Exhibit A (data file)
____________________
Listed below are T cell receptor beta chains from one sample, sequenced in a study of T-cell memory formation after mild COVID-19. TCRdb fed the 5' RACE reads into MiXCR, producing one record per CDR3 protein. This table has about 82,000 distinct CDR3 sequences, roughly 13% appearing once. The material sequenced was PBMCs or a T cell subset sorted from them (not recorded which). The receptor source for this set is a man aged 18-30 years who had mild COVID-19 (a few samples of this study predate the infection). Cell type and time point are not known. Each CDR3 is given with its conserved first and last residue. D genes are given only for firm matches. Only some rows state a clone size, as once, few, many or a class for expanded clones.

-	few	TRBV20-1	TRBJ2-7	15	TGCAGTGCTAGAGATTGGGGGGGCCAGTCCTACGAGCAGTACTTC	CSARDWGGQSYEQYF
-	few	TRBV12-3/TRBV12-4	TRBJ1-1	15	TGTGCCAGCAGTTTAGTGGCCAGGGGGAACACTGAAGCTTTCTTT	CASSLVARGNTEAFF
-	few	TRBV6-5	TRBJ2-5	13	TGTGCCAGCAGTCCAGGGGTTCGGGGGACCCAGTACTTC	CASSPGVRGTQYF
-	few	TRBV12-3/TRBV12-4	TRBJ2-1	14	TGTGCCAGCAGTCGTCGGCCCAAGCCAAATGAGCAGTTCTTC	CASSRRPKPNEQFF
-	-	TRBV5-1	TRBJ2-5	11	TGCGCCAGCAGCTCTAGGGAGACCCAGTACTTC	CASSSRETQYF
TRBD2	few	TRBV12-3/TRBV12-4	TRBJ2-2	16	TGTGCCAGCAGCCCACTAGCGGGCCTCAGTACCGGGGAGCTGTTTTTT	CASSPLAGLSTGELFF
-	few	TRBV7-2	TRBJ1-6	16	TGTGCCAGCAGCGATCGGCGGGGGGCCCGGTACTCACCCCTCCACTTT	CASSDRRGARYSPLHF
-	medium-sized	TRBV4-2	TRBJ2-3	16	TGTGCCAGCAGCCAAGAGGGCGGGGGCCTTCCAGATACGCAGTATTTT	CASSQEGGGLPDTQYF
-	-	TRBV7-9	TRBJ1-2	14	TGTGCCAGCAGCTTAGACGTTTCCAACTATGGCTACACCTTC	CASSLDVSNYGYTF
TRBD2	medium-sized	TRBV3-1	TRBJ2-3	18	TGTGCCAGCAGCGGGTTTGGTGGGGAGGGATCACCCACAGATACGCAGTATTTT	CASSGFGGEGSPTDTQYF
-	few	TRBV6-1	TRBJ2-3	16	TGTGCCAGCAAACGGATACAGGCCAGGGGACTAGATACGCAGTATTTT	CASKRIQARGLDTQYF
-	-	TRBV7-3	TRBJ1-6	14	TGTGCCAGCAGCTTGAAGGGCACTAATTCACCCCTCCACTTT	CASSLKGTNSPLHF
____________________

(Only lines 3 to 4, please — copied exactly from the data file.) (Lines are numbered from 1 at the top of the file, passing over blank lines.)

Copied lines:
-	few	TRBV12-3/TRBV12-4	TRBJ1-1	15	TGTGCCAGCAGTTTAGTGGCCAGGGGGAACACTGAAGCTTTCTTT	CASSLVARGNTEAFF
-	few	TRBV6-5	TRBJ2-5	13	TGTGCCAGCAGTCCAGGGGTTCGGGGGACCCAGTACTTC	CASSPGVRGTQYF